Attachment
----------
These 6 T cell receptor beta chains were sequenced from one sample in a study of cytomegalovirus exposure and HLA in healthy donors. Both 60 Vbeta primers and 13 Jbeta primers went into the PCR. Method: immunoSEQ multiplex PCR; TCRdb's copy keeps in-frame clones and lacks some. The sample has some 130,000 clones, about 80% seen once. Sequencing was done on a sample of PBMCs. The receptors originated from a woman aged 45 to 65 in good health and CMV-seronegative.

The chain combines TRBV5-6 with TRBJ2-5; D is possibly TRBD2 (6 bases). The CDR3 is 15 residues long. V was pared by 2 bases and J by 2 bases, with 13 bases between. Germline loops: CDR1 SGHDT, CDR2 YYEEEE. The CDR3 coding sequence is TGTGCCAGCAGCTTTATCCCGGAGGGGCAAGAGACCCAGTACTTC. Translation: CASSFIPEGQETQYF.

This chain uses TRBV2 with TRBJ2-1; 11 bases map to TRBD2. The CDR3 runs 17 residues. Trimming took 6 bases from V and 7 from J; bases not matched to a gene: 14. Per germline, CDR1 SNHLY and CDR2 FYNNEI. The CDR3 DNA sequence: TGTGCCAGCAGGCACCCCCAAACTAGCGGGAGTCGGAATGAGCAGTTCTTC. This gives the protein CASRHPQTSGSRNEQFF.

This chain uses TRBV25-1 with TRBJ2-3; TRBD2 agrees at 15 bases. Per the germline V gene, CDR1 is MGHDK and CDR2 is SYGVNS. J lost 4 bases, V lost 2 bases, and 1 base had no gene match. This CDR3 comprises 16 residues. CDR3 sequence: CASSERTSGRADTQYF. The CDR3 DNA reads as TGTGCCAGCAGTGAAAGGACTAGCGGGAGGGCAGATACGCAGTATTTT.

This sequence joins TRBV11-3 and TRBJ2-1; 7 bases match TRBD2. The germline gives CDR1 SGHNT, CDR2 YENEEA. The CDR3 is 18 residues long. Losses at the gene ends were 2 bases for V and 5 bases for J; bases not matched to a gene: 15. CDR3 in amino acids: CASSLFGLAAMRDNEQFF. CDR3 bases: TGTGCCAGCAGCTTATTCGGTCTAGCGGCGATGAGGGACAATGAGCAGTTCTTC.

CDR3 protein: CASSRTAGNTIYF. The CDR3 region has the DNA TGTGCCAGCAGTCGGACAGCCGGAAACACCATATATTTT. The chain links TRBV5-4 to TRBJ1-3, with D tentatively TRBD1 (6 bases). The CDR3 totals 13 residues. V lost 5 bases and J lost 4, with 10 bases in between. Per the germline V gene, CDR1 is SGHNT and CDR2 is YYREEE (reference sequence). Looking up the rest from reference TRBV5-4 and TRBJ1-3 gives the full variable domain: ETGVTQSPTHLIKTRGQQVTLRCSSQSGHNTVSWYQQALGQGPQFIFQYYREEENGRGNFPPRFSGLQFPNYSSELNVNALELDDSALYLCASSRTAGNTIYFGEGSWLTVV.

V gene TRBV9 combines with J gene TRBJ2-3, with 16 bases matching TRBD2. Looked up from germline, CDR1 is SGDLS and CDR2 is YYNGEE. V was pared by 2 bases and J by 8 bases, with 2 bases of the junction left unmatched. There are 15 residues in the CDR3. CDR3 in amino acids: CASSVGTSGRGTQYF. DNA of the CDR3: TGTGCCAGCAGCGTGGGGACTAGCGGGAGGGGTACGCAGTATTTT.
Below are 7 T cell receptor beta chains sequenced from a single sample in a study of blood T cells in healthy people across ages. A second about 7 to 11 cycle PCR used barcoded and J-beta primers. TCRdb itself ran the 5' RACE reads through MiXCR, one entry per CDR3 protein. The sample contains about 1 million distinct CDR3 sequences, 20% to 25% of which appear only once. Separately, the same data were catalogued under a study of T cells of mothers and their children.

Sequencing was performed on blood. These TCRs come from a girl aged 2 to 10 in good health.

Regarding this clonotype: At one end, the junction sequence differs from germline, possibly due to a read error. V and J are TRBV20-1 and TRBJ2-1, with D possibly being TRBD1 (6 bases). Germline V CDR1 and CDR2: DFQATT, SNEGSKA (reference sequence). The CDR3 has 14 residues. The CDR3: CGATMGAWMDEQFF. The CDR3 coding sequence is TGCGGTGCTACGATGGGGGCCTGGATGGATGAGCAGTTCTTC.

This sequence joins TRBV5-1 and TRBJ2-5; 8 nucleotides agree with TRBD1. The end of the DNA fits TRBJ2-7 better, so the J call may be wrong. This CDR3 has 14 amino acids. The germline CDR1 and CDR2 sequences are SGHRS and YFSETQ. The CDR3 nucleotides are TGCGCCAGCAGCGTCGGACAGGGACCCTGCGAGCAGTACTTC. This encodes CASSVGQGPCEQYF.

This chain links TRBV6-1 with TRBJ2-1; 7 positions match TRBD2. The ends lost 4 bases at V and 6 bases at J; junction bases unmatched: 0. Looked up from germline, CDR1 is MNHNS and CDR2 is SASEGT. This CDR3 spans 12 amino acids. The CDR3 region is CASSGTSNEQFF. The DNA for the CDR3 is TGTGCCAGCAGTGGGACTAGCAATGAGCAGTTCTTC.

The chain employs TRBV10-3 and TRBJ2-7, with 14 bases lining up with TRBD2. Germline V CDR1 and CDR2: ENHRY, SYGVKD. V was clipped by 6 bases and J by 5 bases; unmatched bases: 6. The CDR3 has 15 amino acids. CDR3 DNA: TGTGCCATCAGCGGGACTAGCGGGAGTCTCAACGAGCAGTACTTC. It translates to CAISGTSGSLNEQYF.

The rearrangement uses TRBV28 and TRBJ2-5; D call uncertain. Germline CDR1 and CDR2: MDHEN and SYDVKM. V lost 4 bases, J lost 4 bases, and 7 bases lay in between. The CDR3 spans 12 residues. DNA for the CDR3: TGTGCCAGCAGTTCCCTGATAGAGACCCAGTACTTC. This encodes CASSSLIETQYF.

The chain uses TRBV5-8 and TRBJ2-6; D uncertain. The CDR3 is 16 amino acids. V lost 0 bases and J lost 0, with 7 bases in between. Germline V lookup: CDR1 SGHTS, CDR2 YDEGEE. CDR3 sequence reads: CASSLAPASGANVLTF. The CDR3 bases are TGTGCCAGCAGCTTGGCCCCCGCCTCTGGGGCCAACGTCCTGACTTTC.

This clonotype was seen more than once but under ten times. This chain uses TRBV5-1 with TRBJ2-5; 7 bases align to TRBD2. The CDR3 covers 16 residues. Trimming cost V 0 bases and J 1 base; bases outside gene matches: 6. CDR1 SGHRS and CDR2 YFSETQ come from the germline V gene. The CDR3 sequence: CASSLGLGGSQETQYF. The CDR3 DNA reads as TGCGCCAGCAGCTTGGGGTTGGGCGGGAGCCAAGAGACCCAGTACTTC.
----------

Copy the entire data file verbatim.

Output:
These 6 T cell receptor beta chains were sequenced from one sample in a study of cytomegalovirus exposure and HLA in healthy donors. Both 60 Vbeta primers and 13 Jbeta primers went into the PCR. Method: immunoSEQ multiplex PCR; TCRdb's copy keeps in-frame clones and lacks some. The sample has some 130,000 clones, about 80% seen once. Sequencing was done on a sample of PBMCs. The receptors originated from a woman aged 45 to 65 in good health and CMV-seronegative.

The chain combines TRBV5-6 with TRBJ2-5; D is possibly TRBD2 (6 bases). The CDR3 is 15 residues long. V was pared by 2 bases and J by 2 bases, with 13 bases between. Germline loops: CDR1 SGHDT, CDR2 YYEEEE. The CDR3 coding sequence is TGTGCCAGCAGCTTTATCCCGGAGGGGCAAGAGACCCAGTACTTC. Translation: CASSFIPEGQETQYF.

This chain uses TRBV2 with TRBJ2-1; 11 bases map to TRBD2. The CDR3 runs 17 residues. Trimming took 6 bases from V and 7 from J; bases not matched to a gene: 14. Per germline, CDR1 SNHLY and CDR2 FYNNEI. The CDR3 DNA sequence: TGTGCCAGCAGGCACCCCCAAACTAGCGGGAGTCGGAATGAGCAGTTCTTC. This gives the protein CASRHPQTSGSRNEQFF.

This chain uses TRBV25-1 with TRBJ2-3; TRBD2 agrees at 15 bases. Per the germline V gene, CDR1 is MGHDK and CDR2 is SYGVNS. J lost 4 bases, V lost 2 bases, and 1 base had no gene match. This CDR3 comprises 16 residues. CDR3 sequence: CASSERTSGRADTQYF. The CDR3 DNA reads as TGTGCCAGCAGTGAAAGGACTAGCGGGAGGGCAGATACGCAGTATTTT.

This sequence joins TRBV11-3 and TRBJ2-1; 7 bases match TRBD2. The germline gives CDR1 SGHNT, CDR2 YENEEA. The CDR3 is 18 residues long. Losses at the gene ends were 2 bases for V and 5 bases for J; bases not matched to a gene: 15. CDR3 in amino acids: CASSLFGLAAMRDNEQFF. CDR3 bases: TGTGCCAGCAGCTTATTCGGTCTAGCGGCGATGAGGGACAATGAGCAGTTCTTC.

CDR3 protein: CASSRTAGNTIYF. The CDR3 region has the DNA TGTGCCAGCAGTCGGACAGCCGGAAACACCATATATTTT. The chain links TRBV5-4 to TRBJ1-3, with D tentatively TRBD1 (6 bases). The CDR3 totals 13 residues. V lost 5 bases and J lost 4, with 10 bases in between. Per the germline V gene, CDR1 is SGHNT and CDR2 is YYREEE (reference sequence). Looking up the rest from reference TRBV5-4 and TRBJ1-3 gives the full variable domain: ETGVTQSPTHLIKTRGQQVTLRCSSQSGHNTVSWYQQALGQGPQFIFQYYREEENGRGNFPPRFSGLQFPNYSSELNVNALELDDSALYLCASSRTAGNTIYFGEGSWLTVV.

V gene TRBV9 combines with J gene TRBJ2-3, with 16 bases matching TRBD2. Looked up from germline, CDR1 is SGDLS and CDR2 is YYNGEE. V was pared by 2 bases and J by 8 bases, with 2 bases of the junction left unmatched. There are 15 residues in the CDR3. CDR3 in amino acids: CASSVGTSGRGTQYF. DNA of the CDR3: TGTGCCAGCAGCGTGGGGACTAGCGGGAGGGGTACGCAGTATTTT.
Below are 7 T cell receptor beta chains sequenced from a single sample in a study of blood T cells in healthy people across ages. A second about 7 to 11 cycle PCR used barcoded and J-beta primers. TCRdb itself ran the 5' RACE reads through MiXCR, one entry per CDR3 protein. The sample contains about 1 million distinct CDR3 sequences, 20% to 25% of which appear only once. Separately, the same data were catalogued under a study of T cells of mothers and their children.

Sequencing was performed on blood. These TCRs come from a girl aged 2 to 10 in good health.

Regarding this clonotype: At one end, the junction sequence differs from germline, possibly due to a read error. V and J are TRBV20-1 and TRBJ2-1, with D possibly being TRBD1 (6 bases). Germline V CDR1 and CDR2: DFQATT, SNEGSKA (reference sequence). The CDR3 has 14 residues. The CDR3: CGATMGAWMDEQFF. The CDR3 coding sequence is TGCGGTGCTACGATGGGGGCCTGGATGGATGAGCAGTTCTTC.

This sequence joins TRBV5-1 and TRBJ2-5; 8 nucleotides agree with TRBD1. The end of the DNA fits TRBJ2-7 better, so the J call may be wrong. This CDR3 has 14 amino acids. The germline CDR1 and CDR2 sequences are SGHRS and YFSETQ. The CDR3 nucleotides are TGCGCCAGCAGCGTCGGACAGGGACCCTGCGAGCAGTACTTC. This encodes CASSVGQGPCEQYF.

This chain links TRBV6-1 with TRBJ2-1; 7 positions match TRBD2. The ends lost 4 bases at V and 6 bases at J; junction bases unmatched: 0. Looked up from germline, CDR1 is MNHNS and CDR2 is SASEGT. This CDR3 spans 12 amino acids. The CDR3 region is CASSGTSNEQFF. The DNA for the CDR3 is TGTGCCAGCAGTGGGACTAGCAATGAGCAGTTCTTC.

The chain employs TRBV10-3 and TRBJ2-7, with 14 bases lining up with TRBD2. Germline V CDR1 and CDR2: ENHRY, SYGVKD. V was clipped by 6 bases and J by 5 bases; unmatched bases: 6. The CDR3 has 15 amino acids. CDR3 DNA: TGTGCCATCAGCGGGACTAGCGGGAGTCTCAACGAGCAGTACTTC. It translates to CAISGTSGSLNEQYF.

The rearrangement uses TRBV28 and TRBJ2-5; D call uncertain. Germline CDR1 and CDR2: MDHEN and SYDVKM. V lost 4 bases, J lost 4 bases, and 7 bases lay in between. The CDR3 spans 12 residues. DNA for the CDR3: TGTGCCAGCAGTTCCCTGATAGAGACCCAGTACTTC. This encodes CASSSLIETQYF.

The chain uses TRBV5-8 and TRBJ2-6; D uncertain. The CDR3 is 16 amino acids. V lost 0 bases and J lost 0, with 7 bases in between. Germline V lookup: CDR1 SGHTS, CDR2 YDEGEE. CDR3 sequence reads: CASSLAPASGANVLTF. The CDR3 bases are TGTGCCAGCAGCTTGGCCCCCGCCTCTGGGGCCAACGTCCTGACTTTC.

This clonotype was seen more than once but under ten times. This chain uses TRBV5-1 with TRBJ2-5; 7 bases align to TRBD2. The CDR3 covers 16 residues. Trimming cost V 0 bases and J 1 base; bases outside gene matches: 6. CDR1 SGHRS and CDR2 YFSETQ come from the germline V gene. The CDR3 sequence: CASSLGLGGSQETQYF. The CDR3 DNA reads as TGCGCCAGCAGCTTGGGGTTGGGCGGGAGCCAAGAGACCCAGTACTTC.